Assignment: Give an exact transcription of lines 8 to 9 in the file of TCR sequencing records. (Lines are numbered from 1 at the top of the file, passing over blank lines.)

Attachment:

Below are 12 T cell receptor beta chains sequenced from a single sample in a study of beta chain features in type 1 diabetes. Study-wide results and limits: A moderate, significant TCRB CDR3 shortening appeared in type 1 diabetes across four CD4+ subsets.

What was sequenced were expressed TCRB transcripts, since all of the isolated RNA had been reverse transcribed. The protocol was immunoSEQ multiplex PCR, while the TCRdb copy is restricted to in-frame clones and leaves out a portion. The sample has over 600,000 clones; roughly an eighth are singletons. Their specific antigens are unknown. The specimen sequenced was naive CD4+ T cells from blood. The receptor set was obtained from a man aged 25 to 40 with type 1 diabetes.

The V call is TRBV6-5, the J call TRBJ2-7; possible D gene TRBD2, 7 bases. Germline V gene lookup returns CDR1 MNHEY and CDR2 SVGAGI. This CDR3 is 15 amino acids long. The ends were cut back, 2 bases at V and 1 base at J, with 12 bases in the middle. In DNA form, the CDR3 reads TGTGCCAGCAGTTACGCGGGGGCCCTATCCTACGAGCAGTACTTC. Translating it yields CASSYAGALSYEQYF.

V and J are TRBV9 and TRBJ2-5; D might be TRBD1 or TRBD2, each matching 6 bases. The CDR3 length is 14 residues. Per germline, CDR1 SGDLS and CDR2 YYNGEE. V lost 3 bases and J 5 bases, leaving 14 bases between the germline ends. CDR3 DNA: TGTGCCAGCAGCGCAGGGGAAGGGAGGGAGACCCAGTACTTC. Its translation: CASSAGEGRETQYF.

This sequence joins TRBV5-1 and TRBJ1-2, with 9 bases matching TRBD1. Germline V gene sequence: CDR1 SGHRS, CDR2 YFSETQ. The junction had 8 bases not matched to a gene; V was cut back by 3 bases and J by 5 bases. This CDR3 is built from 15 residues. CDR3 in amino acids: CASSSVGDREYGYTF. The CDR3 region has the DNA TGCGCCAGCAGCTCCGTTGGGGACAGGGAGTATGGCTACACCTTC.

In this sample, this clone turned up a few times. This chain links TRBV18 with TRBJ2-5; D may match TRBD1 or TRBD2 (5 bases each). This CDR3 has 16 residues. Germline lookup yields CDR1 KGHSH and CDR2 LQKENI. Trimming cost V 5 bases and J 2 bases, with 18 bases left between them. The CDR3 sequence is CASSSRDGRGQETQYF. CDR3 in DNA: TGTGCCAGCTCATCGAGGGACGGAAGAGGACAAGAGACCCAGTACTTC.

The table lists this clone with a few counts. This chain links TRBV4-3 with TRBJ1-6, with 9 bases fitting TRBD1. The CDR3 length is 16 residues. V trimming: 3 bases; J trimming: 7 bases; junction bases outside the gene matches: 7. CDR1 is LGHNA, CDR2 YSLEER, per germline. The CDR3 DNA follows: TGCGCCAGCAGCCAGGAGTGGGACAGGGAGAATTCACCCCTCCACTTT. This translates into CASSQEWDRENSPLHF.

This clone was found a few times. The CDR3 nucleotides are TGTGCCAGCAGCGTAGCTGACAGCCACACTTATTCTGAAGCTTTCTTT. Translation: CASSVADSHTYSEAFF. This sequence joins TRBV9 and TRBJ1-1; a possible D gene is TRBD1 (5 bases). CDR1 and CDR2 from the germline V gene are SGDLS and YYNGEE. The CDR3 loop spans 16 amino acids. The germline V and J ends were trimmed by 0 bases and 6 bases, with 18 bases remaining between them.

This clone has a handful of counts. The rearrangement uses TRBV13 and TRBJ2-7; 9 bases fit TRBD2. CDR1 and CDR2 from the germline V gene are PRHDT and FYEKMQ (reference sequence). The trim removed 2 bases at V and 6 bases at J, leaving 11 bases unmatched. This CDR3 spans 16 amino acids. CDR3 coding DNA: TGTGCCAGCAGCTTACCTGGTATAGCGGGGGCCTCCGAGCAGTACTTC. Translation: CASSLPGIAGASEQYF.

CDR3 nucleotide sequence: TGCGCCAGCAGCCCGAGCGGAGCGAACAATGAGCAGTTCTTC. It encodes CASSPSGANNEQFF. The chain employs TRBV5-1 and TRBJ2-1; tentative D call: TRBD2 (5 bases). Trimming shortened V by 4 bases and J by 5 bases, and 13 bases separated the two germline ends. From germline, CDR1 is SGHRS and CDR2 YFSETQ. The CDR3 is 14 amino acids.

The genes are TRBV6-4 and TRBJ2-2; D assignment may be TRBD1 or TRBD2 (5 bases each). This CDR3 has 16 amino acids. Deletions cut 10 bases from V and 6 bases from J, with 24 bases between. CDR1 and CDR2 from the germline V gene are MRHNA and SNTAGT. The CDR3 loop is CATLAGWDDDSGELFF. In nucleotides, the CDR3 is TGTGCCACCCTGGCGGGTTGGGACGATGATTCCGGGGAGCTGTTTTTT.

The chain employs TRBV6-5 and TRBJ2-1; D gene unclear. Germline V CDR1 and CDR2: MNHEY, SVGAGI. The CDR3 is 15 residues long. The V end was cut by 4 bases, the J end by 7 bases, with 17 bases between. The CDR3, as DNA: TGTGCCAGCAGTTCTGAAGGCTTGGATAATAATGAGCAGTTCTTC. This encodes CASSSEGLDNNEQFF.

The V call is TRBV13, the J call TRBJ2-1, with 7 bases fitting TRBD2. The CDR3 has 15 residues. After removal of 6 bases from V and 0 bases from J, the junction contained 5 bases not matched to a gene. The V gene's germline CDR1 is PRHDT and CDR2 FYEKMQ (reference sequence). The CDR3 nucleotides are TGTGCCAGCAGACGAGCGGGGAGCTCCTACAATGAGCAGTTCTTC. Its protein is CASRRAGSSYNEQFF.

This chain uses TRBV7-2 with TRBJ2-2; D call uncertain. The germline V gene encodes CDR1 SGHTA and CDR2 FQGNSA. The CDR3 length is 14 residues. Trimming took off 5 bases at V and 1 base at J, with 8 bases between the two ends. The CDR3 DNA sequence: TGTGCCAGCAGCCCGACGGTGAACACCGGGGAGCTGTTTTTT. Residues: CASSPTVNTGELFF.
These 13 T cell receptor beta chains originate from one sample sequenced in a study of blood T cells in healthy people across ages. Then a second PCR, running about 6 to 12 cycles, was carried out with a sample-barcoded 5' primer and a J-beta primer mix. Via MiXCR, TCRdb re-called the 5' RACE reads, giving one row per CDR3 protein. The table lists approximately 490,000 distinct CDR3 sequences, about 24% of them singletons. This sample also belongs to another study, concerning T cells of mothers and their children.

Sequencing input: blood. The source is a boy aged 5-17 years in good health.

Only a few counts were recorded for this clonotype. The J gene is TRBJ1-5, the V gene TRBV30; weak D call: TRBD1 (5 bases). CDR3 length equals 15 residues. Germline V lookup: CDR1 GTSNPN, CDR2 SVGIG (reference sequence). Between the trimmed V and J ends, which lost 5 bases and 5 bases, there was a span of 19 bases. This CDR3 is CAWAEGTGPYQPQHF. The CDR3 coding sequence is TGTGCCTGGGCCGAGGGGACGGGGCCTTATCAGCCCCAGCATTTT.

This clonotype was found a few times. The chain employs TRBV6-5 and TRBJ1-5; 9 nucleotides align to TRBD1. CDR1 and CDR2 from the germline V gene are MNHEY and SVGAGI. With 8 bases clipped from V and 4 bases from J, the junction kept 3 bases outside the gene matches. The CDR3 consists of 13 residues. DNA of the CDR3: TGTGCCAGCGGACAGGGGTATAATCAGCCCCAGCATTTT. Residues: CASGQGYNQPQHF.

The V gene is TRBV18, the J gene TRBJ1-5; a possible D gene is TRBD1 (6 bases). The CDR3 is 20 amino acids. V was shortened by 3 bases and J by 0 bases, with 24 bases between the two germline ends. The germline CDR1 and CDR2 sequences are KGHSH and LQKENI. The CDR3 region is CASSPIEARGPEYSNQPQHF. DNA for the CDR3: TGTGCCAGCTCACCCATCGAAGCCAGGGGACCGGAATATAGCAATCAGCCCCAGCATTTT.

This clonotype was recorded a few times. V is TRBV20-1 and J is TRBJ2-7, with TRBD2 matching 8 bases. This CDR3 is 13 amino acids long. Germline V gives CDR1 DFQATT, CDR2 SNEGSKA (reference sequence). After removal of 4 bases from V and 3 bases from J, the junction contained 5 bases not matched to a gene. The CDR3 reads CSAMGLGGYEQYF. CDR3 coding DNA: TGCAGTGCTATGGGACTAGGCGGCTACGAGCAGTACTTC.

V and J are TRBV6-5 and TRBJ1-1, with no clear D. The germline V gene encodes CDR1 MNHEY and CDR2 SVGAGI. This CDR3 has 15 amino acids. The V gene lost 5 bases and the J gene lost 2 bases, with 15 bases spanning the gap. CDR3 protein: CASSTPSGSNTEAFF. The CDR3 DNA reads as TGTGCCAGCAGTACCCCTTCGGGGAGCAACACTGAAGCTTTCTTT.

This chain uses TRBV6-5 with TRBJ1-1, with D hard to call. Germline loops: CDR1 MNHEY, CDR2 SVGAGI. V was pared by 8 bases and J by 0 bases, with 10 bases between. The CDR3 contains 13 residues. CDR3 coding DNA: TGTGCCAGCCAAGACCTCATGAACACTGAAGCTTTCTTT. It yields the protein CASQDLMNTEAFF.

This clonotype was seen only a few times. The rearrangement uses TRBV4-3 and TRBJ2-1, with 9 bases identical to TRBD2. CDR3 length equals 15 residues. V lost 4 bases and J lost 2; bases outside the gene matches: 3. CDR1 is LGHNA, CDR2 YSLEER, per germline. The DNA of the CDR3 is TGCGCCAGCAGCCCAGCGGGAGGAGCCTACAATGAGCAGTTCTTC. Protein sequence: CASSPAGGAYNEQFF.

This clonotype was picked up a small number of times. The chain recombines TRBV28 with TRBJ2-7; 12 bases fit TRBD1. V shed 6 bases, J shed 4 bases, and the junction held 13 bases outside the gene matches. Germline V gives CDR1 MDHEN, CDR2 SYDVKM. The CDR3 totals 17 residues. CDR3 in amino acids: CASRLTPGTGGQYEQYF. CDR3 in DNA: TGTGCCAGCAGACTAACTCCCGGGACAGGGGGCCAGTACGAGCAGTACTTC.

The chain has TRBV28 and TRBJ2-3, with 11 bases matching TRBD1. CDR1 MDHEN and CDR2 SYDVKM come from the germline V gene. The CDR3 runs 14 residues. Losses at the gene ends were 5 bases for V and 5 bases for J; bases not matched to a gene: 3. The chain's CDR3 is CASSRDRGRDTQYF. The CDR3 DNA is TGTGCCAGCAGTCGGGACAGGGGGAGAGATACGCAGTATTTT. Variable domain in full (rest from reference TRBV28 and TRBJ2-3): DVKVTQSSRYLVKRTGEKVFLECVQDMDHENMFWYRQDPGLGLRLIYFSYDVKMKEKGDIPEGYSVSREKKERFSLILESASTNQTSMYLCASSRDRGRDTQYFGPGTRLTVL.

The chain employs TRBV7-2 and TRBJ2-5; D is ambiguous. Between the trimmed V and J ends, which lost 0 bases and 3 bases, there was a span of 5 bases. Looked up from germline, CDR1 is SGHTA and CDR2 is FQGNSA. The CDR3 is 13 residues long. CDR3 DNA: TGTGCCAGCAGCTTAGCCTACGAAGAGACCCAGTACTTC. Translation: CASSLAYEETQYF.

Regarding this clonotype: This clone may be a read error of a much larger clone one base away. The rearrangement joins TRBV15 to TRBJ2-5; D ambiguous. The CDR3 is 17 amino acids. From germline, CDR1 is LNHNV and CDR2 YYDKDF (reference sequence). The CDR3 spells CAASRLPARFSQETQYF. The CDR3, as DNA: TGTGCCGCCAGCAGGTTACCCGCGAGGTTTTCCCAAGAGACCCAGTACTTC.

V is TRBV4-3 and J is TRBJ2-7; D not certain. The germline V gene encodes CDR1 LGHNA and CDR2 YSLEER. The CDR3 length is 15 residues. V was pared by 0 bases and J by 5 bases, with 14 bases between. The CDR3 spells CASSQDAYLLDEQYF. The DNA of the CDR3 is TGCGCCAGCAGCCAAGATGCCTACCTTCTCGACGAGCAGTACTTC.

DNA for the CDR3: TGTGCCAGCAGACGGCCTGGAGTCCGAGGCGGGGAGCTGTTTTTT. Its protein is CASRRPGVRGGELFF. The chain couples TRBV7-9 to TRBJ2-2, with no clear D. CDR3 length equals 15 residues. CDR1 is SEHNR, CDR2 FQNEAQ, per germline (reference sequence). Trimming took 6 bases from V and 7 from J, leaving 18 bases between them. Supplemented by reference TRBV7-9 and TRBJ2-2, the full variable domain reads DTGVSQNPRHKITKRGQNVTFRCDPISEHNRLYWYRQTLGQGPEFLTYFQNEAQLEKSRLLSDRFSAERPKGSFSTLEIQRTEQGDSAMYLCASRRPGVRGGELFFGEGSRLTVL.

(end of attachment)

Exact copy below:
This clone was found a few times. The CDR3 nucleotides are TGTGCCAGCAGCGTAGCTGACAGCCACACTTATTCTGAAGCTTTCTTT. Translation: CASSVADSHTYSEAFF. This sequence joins TRBV9 and TRBJ1-1; a possible D gene is TRBD1 (5 bases). CDR1 and CDR2 from the germline V gene are SGDLS and YYNGEE. The CDR3 loop spans 16 amino acids. The germline V and J ends were trimmed by 0 bases and 6 bases, with 18 bases remaining between them.

This clone has a handful of counts. The rearrangement uses TRBV13 and TRBJ2-7; 9 bases fit TRBD2. CDR1 and CDR2 from the germline V gene are PRHDT and FYEKMQ (reference sequence). The trim removed 2 bases at V and 6 bases at J, leaving 11 bases unmatched. This CDR3 spans 16 amino acids. CDR3 coding DNA: TGTGCCAGCAGCTTACCTGGTATAGCGGGGGCCTCCGAGCAGTACTTC. Translation: CASSLPGIAGASEQYF.